Despite the continuing global economic woes that have plagued 2012, franchising has remained one of the bastions of business success globally. While South Africa’s franchise sector has not experienced a stellar performance in 2012 – 5% to 7%, in line with inflation – it’s slightly above par in the global trend of between 3% and 5%.
In fact, South Africa’s franchise sector outperformed the country’s other dominant sectors such as mining, manufacturing and agriculture, contributing 12% to GDP.
Global impact on SA’s franchise sector
The sector has not been without its challenges though. Andre Rosslee, head of Sector Solutions at ABSA outlines the impact of global economic instability by stating that, like most sectors within the South African economy, the franchise sector has seen turnovers coming under pressure, ultimately leading to margins being squeezed.
“The continued turmoil in Europe and the subsequent economic instability it created fuelled uncertainty with investors and potential new franchisees, which led to franchisors taking a more conservative view on expanding their brands and rolling out new stores. New retail developments virtually came to a standstill, limiting the availability of sites for new outlets too,” he explains.
Still, franchising has shown its resilience both in South Africa and internationally. Vera Valasis, executive director of FASA, has stated that franchising appears to be holding its own admirably: “Franchising is healthy and growing in many countries around the world – Brazil experienced 9% growth.
Franchising embodies sound business principles, tried and tested business models, economies of scale and benchmarking, and entrepreneurial spirit, ensuring the flow of new concepts and bright ideas – all these elements are associated with sustainability and longevity.”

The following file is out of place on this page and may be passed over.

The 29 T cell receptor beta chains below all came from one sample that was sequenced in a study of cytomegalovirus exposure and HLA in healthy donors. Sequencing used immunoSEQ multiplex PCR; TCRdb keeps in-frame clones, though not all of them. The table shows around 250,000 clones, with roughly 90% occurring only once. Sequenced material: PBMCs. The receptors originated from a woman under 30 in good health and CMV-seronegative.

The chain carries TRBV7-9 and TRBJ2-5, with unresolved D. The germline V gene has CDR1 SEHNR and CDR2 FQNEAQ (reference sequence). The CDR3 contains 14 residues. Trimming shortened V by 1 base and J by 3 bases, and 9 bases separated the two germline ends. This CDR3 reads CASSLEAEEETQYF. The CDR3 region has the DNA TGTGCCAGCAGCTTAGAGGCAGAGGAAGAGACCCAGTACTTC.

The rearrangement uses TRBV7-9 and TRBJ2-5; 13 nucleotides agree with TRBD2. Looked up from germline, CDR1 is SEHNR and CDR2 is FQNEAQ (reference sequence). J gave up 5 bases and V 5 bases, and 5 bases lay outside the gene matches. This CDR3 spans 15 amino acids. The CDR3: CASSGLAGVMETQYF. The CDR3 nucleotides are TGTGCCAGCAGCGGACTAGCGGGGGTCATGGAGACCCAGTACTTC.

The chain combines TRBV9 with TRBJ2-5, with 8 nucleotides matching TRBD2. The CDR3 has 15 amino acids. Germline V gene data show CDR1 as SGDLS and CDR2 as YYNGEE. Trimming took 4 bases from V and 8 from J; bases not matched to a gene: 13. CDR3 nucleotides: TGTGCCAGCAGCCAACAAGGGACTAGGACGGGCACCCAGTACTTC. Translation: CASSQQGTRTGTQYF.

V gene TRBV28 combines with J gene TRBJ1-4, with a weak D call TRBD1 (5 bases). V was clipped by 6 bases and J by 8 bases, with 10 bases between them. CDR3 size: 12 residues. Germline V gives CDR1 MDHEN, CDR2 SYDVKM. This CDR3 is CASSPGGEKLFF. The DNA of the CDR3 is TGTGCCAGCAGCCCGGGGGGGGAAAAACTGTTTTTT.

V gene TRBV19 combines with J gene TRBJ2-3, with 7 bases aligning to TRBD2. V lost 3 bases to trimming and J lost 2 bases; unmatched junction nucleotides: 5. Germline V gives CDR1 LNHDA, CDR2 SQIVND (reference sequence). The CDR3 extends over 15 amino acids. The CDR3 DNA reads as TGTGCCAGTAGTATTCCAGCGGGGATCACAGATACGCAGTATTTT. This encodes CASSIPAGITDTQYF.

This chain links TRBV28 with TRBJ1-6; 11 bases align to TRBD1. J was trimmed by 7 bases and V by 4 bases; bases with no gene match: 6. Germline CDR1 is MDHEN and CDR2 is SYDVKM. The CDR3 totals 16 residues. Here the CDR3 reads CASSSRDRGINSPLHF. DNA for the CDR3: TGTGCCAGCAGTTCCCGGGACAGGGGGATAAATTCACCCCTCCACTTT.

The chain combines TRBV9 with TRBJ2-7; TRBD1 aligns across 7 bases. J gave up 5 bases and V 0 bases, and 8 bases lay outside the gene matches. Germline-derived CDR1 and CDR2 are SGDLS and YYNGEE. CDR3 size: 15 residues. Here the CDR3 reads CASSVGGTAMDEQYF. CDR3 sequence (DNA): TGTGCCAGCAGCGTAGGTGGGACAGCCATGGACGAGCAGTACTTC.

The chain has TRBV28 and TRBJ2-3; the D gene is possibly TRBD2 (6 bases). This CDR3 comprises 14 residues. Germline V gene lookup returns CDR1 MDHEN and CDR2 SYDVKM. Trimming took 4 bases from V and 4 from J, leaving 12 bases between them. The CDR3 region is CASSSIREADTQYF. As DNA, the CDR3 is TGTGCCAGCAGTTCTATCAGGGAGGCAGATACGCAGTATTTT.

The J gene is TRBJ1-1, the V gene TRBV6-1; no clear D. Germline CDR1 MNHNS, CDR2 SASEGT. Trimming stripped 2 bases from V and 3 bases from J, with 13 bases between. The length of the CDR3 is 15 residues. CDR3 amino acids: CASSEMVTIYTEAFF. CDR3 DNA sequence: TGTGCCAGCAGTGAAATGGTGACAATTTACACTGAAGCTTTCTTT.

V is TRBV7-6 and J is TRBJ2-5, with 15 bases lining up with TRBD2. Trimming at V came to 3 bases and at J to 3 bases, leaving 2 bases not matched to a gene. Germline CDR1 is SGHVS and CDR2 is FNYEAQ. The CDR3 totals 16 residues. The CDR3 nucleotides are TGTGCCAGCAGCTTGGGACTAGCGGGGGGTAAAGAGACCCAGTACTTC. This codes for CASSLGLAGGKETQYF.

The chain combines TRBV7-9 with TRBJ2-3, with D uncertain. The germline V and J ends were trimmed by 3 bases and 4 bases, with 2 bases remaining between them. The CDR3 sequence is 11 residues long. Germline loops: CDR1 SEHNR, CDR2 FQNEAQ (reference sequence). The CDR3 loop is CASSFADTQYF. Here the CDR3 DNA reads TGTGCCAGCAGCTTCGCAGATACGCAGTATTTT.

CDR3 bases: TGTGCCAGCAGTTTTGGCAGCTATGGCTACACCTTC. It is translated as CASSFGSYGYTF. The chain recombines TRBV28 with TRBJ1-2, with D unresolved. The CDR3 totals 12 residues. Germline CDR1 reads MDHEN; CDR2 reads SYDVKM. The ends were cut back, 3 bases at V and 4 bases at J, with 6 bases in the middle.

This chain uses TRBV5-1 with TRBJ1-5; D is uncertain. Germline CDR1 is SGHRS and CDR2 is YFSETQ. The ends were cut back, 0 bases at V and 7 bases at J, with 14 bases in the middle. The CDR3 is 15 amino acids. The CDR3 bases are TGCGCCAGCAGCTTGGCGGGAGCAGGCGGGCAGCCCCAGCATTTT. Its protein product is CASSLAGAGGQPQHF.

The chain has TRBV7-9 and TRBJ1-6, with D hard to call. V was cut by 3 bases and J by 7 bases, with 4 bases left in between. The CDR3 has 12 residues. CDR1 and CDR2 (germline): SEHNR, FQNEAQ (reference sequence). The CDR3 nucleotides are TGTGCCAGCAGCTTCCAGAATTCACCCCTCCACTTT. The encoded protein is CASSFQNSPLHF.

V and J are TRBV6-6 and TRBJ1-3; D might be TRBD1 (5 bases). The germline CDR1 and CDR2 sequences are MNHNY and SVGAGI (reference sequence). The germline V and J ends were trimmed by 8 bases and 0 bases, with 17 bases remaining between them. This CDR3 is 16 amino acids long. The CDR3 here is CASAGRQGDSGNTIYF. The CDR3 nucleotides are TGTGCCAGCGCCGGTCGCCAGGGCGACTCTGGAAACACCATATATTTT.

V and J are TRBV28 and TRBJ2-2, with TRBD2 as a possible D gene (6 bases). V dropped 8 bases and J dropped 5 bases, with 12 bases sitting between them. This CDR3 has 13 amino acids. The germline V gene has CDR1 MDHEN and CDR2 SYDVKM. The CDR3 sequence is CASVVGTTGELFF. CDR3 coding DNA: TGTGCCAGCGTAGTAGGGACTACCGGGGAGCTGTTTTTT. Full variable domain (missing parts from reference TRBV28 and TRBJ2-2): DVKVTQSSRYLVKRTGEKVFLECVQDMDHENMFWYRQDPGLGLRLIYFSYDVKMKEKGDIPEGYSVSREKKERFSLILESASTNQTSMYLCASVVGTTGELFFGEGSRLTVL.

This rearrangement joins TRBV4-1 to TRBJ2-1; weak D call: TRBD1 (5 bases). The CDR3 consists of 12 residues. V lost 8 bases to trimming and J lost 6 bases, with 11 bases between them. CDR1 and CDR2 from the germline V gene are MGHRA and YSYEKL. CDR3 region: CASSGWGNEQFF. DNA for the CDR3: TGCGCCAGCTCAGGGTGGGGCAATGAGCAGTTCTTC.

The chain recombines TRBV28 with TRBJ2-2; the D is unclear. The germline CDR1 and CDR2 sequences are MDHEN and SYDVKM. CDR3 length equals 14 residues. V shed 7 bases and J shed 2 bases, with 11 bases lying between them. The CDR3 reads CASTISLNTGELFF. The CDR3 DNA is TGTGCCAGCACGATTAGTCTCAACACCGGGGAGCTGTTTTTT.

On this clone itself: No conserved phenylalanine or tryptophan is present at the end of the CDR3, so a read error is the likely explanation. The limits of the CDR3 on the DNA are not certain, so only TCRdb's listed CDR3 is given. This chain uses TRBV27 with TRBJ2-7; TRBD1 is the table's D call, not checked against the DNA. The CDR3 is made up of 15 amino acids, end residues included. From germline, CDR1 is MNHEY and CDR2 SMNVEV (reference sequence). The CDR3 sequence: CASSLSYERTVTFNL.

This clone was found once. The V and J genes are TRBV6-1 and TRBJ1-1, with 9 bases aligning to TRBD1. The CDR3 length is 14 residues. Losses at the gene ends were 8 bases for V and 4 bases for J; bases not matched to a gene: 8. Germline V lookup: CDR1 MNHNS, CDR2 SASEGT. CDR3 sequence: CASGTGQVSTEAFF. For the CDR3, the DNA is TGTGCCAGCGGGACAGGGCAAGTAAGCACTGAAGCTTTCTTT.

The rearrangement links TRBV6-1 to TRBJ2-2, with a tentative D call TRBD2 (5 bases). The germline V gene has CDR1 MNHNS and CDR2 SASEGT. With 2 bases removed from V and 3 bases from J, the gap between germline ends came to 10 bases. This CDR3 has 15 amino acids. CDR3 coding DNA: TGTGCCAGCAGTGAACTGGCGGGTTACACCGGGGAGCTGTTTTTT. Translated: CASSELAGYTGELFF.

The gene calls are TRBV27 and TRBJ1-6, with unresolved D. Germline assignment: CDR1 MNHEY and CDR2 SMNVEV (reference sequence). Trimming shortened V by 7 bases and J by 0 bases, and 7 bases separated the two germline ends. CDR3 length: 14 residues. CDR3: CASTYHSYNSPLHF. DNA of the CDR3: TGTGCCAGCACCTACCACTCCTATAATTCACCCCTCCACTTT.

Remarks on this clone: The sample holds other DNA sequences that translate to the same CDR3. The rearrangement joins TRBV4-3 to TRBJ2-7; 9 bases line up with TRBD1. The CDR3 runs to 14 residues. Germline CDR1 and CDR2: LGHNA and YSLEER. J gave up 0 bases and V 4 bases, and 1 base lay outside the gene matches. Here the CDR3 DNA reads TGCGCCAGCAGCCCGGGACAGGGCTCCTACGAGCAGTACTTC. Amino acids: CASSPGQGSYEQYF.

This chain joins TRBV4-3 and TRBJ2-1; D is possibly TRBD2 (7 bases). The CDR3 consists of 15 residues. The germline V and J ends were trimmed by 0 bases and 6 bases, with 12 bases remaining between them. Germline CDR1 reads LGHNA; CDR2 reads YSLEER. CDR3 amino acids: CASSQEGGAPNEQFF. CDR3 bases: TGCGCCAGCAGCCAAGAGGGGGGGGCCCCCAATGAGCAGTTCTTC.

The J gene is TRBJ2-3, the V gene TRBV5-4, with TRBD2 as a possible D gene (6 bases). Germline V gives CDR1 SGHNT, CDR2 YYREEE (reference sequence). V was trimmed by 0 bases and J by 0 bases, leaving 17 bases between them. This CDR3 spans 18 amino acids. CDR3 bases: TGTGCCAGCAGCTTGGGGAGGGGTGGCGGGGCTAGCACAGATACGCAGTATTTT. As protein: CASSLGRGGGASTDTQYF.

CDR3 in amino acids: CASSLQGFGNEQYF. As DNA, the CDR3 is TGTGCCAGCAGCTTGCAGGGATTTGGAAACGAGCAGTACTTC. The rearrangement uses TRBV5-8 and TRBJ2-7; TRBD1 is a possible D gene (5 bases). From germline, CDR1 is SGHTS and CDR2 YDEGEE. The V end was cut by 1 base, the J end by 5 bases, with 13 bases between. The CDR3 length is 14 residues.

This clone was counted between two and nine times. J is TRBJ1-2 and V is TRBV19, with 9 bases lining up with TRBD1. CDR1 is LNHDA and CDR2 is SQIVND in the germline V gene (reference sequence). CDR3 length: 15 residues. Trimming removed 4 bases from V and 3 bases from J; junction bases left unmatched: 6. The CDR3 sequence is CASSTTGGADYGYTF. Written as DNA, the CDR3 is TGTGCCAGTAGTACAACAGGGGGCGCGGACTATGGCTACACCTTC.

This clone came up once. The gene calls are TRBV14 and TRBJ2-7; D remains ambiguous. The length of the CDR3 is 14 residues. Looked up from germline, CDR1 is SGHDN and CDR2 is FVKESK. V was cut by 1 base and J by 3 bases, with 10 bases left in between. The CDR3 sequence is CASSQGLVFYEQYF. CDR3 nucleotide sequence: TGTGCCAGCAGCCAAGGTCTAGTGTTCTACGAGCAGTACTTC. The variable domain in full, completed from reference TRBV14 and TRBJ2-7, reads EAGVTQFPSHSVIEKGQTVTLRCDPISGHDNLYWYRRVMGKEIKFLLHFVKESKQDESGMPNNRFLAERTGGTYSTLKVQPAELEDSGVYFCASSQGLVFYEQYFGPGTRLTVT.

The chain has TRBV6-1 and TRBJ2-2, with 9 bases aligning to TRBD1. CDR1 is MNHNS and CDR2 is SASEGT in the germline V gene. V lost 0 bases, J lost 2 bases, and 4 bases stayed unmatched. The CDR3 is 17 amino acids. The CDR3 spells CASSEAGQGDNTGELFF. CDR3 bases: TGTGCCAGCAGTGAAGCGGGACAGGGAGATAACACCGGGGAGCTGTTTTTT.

Roadblocks of 2012
Morné Cronjé, head of Franchising: FNB suggests that, economy aside, a poor perception of franchising is an issue affecting the growth of the sector: “South Africans tend to have a corporate mentality, meaning that they perceive corporate as the route to making money.
People need to understand that although franchising is not a ‘get rich overnight’ project, there are multi-franchise owners out there who are earning much more than CEOs.” The persistence of this image, says Cronjé, is due to a lack of success stories. “There should be greater emphasis on franchising as a wealth generator in order to encourage growth,” he says.
Other roadblocks, Cronjé says, include the high cost of rentals and shortage of low cost entry opportunities. “In countries like the US, the ‘man-in-a-van’ concept allows for greater participation in the franchise sector. It’s very expensive here, and not many people have R1 million in their pockets to buy a franchise.
On top of that, rent is expensive and set-up costs are very high – basically profits aren’t increasing at the same rate as rent, set-up costs and electricity. But an express store or mobile unit with a set-up cost of between R450 000 and R750 000 is a lot more accessible and offers greater franchise opportunities.”
Improvement through adversity
Despite these challenges, there have been positive developments. According to FASA, franchisors have taken steps to counteract the global recession and economic changes by developing smaller, more cost-effective franchise models with reduced franchise fees, start-up costs, number of employees, and reasonable rents.
New, less expensive alternate locations beyond the shopping mall are also being explored, including stand-alone kiosks, corporate catering, campuses and sporting events. Cronjé echoes this, saying that there is a big drive into rural areas. FASA has also observed that franchisors are investigating alternate markets to expand into by operating in tandem with non-competing brands.